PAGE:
More Reflections on Harold Bloom

by Mark Wallace

Following my reflection of yesterday on The Anxiety of Influence (1973), I wish to return to the subject of Harold Bloom. Although my opinion of Anxiety is low, about Bloom in general I am somewhat ambivalent. Bloom is an interesting figure by virtue of the fact that working within academia he has produced critical writings that have attained a degree of recognition outside of that system. That is a lamentably rare occurrence; most academic literary critics write stuff that only other academic critics want to read, or maybe even can read – the language of academic criticism can seem designed to deter the potentially interested layperson. Even people very interested in literature do not tend to read academic stuff to get fresh perspectives and insights.

Bloom himself is something of an anti-establishment figure, attacking current trends in academia, and being loudly opposed to Theory. He has said “The individual self is the only method” (The Western Canon, 23). This obviously places him at odds with current practice, which doesn’t allow much room for the “individual self” of the critic, instead expecting that critic to work with existing critical frameworks. But for Bloom, there are no existing frameworks, and the individual response to literature is all. I must say I find this approach quite attractive. Most critics I enjoy have prioritized the individual response, and many critics I enjoy least have attempted to fit specific works to pre-existing general methodologies. But the appropriation of existing methodologies is almost unavoidable in the current academic climate, so one can only look on in envy at a character like Bloom who works within the system while making no concessions whatsoever to prevailing practice, and achieves considerable success. His success may, of course, be precisely because he doesn’t follow prevailing practice, for this practice has served to distance academia from any sort of outside following it could have hoped to build.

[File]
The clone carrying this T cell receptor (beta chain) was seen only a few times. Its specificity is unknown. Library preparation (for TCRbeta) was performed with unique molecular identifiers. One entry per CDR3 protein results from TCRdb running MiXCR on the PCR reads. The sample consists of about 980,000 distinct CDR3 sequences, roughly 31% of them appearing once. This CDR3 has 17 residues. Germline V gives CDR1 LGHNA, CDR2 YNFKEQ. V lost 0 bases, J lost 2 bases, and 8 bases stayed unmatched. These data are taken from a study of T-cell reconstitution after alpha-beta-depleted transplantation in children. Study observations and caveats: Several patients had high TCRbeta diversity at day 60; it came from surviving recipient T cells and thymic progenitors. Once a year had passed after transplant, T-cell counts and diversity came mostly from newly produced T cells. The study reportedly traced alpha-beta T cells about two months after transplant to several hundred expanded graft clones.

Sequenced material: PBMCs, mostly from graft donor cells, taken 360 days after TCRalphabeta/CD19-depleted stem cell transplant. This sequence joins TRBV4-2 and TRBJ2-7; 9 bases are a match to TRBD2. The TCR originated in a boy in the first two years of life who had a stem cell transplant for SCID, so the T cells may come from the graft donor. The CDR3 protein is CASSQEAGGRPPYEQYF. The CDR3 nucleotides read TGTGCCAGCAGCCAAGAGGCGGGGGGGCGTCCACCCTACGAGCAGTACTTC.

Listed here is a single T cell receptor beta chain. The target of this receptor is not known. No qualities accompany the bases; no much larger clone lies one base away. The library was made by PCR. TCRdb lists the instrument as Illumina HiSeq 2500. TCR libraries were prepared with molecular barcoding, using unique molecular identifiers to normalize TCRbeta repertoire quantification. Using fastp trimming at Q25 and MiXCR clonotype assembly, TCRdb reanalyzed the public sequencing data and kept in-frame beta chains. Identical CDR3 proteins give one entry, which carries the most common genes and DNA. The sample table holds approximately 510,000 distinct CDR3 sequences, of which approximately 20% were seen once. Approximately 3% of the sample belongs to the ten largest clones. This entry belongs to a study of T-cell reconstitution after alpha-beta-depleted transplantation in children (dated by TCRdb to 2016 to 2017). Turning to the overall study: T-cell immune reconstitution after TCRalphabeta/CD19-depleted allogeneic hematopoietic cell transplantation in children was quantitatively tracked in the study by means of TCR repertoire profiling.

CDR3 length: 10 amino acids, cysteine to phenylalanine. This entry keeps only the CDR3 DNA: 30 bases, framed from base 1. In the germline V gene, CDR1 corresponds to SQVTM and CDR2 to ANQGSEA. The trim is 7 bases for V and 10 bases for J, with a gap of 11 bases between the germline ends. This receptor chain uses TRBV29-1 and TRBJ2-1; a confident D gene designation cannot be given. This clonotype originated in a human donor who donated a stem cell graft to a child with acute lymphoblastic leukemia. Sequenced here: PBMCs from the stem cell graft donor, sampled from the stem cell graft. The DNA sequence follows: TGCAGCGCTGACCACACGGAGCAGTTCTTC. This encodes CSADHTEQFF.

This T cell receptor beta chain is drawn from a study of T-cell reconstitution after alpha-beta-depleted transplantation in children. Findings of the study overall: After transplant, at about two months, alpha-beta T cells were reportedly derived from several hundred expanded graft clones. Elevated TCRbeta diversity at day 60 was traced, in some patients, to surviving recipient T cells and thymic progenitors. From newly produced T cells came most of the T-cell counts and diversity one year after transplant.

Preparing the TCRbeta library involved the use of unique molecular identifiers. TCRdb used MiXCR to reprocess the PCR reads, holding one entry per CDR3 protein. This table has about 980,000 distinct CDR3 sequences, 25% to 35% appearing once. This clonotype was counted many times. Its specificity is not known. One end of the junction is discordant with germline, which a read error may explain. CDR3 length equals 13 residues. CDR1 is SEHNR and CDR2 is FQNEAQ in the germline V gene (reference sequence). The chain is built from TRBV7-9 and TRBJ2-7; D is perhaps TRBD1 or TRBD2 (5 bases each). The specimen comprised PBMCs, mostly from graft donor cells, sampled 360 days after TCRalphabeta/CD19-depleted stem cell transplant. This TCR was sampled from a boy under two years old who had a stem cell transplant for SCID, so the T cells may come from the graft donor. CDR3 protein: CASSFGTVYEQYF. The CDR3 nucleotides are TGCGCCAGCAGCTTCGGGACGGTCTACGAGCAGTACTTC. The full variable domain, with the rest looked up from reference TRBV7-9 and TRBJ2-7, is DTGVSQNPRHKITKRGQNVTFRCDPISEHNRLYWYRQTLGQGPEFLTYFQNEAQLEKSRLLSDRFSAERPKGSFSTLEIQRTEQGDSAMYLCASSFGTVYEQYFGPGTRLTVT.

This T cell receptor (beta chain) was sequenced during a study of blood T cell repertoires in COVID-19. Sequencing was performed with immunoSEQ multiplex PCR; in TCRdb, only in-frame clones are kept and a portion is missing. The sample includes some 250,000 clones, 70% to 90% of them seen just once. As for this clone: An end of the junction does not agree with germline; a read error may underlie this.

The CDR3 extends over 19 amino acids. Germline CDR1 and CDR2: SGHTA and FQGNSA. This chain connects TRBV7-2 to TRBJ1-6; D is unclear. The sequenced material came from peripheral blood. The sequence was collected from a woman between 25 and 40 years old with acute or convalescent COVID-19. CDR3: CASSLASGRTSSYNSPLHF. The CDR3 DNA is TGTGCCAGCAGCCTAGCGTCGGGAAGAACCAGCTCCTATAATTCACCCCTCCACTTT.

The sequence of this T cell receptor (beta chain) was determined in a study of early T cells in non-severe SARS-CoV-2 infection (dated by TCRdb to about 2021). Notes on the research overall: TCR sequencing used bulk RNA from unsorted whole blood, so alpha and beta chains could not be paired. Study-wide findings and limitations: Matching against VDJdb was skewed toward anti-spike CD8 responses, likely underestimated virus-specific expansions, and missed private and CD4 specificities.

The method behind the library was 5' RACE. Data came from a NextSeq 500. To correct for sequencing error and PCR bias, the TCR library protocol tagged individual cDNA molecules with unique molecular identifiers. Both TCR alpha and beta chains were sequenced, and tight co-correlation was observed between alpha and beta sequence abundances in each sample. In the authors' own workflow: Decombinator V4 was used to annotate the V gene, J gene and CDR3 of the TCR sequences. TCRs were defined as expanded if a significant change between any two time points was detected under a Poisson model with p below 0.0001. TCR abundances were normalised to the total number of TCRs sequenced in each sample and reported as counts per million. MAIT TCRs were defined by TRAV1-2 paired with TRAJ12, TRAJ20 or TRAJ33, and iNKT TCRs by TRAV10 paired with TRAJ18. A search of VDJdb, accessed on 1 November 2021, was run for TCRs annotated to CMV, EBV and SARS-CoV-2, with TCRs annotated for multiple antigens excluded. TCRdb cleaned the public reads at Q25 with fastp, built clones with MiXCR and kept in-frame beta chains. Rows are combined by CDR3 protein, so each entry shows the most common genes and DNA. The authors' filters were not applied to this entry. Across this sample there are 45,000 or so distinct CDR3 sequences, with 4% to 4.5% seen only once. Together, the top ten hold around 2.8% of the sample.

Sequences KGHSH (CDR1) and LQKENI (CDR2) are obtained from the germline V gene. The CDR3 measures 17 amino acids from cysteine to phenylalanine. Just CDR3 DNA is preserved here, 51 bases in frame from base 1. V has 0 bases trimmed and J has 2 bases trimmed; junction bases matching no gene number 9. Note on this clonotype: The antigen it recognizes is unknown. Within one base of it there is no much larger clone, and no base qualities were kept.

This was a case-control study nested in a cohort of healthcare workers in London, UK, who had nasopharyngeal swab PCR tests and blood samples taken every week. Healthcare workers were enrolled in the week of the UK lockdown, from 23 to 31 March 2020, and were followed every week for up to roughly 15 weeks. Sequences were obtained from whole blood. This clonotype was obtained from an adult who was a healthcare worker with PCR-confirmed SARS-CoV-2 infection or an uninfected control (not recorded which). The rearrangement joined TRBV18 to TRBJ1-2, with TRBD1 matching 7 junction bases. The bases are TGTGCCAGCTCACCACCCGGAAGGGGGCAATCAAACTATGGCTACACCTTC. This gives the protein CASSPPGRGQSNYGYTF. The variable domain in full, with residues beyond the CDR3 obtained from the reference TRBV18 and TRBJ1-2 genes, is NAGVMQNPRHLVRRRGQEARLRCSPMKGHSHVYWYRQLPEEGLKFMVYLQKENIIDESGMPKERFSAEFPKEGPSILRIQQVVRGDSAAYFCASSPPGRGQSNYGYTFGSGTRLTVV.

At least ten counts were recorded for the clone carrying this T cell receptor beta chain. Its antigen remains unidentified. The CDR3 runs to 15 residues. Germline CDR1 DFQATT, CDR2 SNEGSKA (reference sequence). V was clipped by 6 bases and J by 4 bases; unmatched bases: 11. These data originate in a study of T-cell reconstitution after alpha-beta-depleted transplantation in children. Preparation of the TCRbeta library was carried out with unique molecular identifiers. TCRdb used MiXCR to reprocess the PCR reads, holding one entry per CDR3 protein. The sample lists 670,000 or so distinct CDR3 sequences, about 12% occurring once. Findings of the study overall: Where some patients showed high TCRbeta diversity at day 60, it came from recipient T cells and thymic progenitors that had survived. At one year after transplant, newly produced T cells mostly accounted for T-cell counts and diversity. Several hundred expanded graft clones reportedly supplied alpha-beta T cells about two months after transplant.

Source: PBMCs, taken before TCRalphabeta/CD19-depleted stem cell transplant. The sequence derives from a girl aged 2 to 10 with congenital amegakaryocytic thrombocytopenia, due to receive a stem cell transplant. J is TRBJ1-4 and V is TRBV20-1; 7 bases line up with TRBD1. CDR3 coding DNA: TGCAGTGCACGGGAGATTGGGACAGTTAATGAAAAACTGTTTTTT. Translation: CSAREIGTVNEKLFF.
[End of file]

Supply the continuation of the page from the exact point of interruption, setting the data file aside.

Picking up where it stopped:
Bloom has no problem admitting his outsider status, rather he prides himself on it. In The Anatomy of Influence (2011), he notes: “Even in the university [Yale] I am isolated, except for my own students, since I am a department of one” (5). I was reminded here of that YouTube video “So you Want To Get A PhD in the Humanities”, when the girl says she wants to go to Yale because Harold Bloom teaches there, and the professor tells her: “Harold Bloom is a misogynistic narcissist. He’s not even in Yale’s English Department. They gave him his own Department of Humanities because nobody could fracking stand him.” This sounds plausible.  Even in print, Bloom is narcissistic, overbearing and self-indulgent. But that (admittedly fictional) young student’s love for Bloom is also revealing. Bloom deals in the emotions of reading; he unmistakeably delights in reading, and even when making those big unsupported assertions at which he specializes, he’s engaged and engaging – infuriating, perhaps, not never dry. And maybe it comes down to that, in the end – Bloom may be wrong, he may be unsystematic, careless, hyperbolic, but his stakes are high, and that in itself is compelling.

So I think Bloom is an important figure not because he’s a writer I particularly enjoy (I disliked Anxiety and A Map of Misreading (1975); I quite enjoyed, with qualifications, Anatomy. The Western Canon (1994) is on my to-read list), but because he represents a form of writing that is rare in the academic system, one where the writer has a very clear and very personal viewpoint, where he is able to articulate a direct response to a literary stimulus, and, by virtue of this, to illuminate how we read and to make us remember, if we have forgotten, why we read.

Bloom, Harold, The Anatomy of Influence (YUP, 2011)

—————–, The Anxiety of Influence ([1973] OUP, 1997)

—————–, A Map of Misreading ([1975] OUP, 2003)

—————–, The Western Canon ( New York: Harcourt Brace & Co., 1994)